by Julianna Hane
The art of cueing can be a tricky subject. At times it’s over-rated, and at other times overlooked. Cueing well requires multiple layers of understanding of not just the skills themselves, but also in noticing how students respond and adjusting your strategy as needed.
I’ve broken the verbal cueing process into 6 stages. (Physical cueing is also incredibly useful, and will be featured in another post). As you practice teach, notice which stage of the process gives you the most trouble. Each section below contains a description and suggestions for improvement. The stages of effective cueing are as follows:
Stage 1: Understand the goal.
Fully understand the body position or movement you are going for and why. What is the ultimate goal? This means knowing proper alignment and appropriate range of motion of each joint as it applies to aerial arts technique. Rather than memorizing arbitrary arm and leg positions, what actions or muscle activations in the body make each skill possible?
Stage 2: See what the student is actually doing.
Cues should always be given in a context rather than arbitrarily memorized. Use both your knowledge of the body and your observation skills to really see your student. To see accurately, do you understand basic alignment principles of the body? Do you know what muscle activations support various movements? Do you understand the difference between anatomical terms like hip flexion vs. hip extension and how they keep you connected to the apparatus?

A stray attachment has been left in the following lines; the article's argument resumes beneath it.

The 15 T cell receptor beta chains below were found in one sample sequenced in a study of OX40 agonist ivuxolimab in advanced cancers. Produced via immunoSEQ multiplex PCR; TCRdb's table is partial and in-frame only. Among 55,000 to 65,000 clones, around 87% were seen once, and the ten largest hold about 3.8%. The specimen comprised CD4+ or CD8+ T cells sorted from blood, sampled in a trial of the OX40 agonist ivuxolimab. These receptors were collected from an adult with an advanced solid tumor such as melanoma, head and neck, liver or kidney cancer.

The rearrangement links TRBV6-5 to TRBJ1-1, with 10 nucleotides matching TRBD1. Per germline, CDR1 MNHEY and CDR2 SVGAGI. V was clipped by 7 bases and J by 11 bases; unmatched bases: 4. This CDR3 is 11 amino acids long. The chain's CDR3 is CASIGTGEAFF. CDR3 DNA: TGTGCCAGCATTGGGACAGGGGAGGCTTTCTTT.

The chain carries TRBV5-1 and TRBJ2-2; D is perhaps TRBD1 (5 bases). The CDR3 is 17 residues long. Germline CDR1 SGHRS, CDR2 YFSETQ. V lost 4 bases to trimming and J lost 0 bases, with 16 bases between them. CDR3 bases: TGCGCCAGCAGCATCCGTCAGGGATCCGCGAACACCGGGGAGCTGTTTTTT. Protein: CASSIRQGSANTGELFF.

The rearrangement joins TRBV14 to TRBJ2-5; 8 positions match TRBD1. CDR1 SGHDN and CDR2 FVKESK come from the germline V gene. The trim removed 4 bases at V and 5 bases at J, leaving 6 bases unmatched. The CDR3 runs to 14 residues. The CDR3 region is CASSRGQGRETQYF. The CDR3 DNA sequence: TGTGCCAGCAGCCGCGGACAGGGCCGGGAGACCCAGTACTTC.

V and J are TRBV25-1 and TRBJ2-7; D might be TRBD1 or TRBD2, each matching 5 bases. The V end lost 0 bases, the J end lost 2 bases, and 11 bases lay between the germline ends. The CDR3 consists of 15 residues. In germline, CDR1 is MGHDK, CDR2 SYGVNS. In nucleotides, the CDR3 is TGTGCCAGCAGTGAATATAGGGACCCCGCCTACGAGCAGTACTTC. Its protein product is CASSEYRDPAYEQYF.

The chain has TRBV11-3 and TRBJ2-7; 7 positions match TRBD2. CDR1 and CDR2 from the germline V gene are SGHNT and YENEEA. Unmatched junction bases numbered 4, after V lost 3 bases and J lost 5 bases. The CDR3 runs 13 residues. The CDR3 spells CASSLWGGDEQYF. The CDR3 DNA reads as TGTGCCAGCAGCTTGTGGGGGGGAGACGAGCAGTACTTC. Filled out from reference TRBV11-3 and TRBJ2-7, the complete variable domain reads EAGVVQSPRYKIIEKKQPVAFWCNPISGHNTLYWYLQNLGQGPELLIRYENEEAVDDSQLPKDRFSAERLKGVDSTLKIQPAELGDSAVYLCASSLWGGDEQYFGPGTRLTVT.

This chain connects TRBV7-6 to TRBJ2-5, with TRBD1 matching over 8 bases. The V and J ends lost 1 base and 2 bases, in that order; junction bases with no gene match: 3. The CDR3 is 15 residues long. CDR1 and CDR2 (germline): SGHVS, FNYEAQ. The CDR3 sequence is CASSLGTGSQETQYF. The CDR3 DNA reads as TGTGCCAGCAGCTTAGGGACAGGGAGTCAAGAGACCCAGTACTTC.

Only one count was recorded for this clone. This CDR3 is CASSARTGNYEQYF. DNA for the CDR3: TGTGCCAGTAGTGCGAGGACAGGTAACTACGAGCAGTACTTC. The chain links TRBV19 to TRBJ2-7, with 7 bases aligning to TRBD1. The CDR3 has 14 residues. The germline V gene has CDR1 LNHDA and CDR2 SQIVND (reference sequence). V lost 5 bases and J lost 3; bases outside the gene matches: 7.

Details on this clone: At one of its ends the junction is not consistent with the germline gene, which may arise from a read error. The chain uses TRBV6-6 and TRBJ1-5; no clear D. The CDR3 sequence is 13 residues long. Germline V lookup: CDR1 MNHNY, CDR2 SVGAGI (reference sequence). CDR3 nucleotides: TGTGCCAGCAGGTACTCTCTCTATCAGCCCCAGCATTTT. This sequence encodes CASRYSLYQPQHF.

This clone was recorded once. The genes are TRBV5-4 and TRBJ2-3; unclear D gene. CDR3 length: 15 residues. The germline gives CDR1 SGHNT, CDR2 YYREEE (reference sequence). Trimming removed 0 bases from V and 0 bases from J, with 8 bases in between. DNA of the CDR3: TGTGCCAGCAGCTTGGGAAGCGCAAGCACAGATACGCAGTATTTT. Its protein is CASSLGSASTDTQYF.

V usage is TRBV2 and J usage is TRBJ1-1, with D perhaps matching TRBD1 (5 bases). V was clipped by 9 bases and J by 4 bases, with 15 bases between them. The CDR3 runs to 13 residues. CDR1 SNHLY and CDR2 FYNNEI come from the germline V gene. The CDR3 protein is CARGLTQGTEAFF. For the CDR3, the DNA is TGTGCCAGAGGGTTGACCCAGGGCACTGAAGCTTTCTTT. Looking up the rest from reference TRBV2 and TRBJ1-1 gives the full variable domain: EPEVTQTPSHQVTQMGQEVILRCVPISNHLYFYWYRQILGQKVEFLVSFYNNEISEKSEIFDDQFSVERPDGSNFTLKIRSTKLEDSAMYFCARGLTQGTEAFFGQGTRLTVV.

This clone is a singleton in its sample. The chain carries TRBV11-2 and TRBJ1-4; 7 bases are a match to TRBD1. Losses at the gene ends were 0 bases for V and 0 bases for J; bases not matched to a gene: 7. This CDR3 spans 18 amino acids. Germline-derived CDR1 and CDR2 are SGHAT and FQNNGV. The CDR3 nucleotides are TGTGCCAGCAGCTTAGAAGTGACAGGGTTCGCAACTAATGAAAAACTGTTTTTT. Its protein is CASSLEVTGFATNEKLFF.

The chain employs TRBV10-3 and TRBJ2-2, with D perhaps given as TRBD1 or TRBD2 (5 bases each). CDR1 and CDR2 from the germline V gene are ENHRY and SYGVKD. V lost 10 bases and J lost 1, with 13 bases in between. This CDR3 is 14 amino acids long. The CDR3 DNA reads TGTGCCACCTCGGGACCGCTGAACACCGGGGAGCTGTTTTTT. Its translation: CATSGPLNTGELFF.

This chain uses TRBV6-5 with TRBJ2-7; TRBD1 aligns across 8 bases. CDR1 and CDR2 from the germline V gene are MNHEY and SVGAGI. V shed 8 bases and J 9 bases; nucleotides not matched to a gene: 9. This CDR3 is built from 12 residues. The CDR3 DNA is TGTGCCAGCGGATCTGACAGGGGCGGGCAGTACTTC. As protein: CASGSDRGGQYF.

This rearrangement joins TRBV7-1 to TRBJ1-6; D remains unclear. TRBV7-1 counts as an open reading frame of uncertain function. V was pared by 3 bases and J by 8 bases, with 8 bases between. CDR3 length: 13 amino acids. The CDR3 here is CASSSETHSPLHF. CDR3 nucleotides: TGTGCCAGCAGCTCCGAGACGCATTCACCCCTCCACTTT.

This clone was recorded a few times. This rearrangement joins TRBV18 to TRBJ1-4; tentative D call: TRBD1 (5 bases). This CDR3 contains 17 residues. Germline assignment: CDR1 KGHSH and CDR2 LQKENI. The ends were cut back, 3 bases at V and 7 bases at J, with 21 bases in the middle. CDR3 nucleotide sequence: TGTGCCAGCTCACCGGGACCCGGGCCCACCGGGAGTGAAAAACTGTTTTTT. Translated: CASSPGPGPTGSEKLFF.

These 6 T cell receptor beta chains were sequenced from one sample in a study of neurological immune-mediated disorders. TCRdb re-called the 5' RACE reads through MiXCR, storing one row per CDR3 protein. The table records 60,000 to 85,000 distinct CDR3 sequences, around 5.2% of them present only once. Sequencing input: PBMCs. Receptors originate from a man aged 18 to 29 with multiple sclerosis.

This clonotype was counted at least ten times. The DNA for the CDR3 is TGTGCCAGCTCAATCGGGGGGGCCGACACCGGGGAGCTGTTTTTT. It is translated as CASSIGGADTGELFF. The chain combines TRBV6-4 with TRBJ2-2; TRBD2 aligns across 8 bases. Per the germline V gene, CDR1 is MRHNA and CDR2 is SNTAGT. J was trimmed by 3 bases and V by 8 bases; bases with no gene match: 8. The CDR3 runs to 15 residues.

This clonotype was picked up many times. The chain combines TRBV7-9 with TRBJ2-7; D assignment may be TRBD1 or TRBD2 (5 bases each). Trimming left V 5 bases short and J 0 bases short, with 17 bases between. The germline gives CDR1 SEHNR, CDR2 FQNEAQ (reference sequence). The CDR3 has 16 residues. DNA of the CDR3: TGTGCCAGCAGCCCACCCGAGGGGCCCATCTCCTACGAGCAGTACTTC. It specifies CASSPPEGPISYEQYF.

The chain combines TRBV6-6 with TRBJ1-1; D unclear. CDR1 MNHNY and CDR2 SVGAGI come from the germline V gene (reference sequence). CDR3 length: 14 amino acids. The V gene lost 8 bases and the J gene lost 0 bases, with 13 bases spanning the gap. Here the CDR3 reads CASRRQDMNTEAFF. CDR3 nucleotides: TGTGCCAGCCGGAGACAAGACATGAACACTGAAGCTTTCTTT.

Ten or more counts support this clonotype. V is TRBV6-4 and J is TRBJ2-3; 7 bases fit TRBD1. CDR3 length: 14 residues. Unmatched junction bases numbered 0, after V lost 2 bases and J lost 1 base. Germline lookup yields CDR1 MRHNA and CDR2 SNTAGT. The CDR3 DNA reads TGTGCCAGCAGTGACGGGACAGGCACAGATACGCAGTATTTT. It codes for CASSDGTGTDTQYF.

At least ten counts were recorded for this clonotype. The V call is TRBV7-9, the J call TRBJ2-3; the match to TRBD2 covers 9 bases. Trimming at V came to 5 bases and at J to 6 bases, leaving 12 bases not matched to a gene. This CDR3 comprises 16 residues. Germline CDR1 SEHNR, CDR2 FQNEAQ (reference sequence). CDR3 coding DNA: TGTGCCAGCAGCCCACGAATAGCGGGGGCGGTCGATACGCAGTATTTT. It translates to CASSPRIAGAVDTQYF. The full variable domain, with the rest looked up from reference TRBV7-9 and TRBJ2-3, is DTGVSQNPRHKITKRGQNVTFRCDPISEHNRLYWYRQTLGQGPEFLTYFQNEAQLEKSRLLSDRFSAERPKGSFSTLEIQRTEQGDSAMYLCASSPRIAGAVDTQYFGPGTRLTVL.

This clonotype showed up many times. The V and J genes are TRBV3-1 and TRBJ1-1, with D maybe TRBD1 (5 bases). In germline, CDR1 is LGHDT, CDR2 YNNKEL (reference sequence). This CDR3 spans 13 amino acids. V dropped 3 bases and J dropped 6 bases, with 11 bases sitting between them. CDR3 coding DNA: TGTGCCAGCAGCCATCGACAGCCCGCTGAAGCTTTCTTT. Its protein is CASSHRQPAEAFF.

Stage 3: Compare the goal to the current reality.
How does the student’s current expression of the skill differ from the goal? Analyze and draw conclusions. This will form a blueprint of your long-term goals for that student (which could be a few weeks, months, or years).
Stage 4: Choose what to focus on first.
Students who have restrictions and weaknesses (pretty much all human beings) will be able to make drastic changes in their bodies over time, but not in one class. Choose the most important goal or concept in order for that student to: 1) be safe, 2) experience a new sensation (i.e. muscle engagement) within the skill, and 3) get a little closer to the goal.
Stage 5: Try out different cues.
Select words, an image, a phrase, or a physical cue that might connect with that student. Start collecting cues by observing other teachers, taking classes, practice teaching, and developing a personal practice to help you describe what is happening in your own body. Notice how movement patterns reflect nature or other common things in our world (i.e. the spine articulating like a string of pearls).
Stage 6: Note which cue worked and which ones didn’t.
Observe the student’s response to your cue. Did the student get closer to the goal? Did they do the opposite of what you wanted? Students pour out a plethora of information if you simply observe how they react! Then, consider how to proceed. Try out other cues and see what happens. When in doubt, try a different route. When a cue wins, use it again!
Do you have other ways of breaking down the cueing process? Do you have specific requests to help you further develop your cueing? Leave us a message below!
Our authors include our Master Teacher Trainers as well as Born to Fly™ Certified Teachers.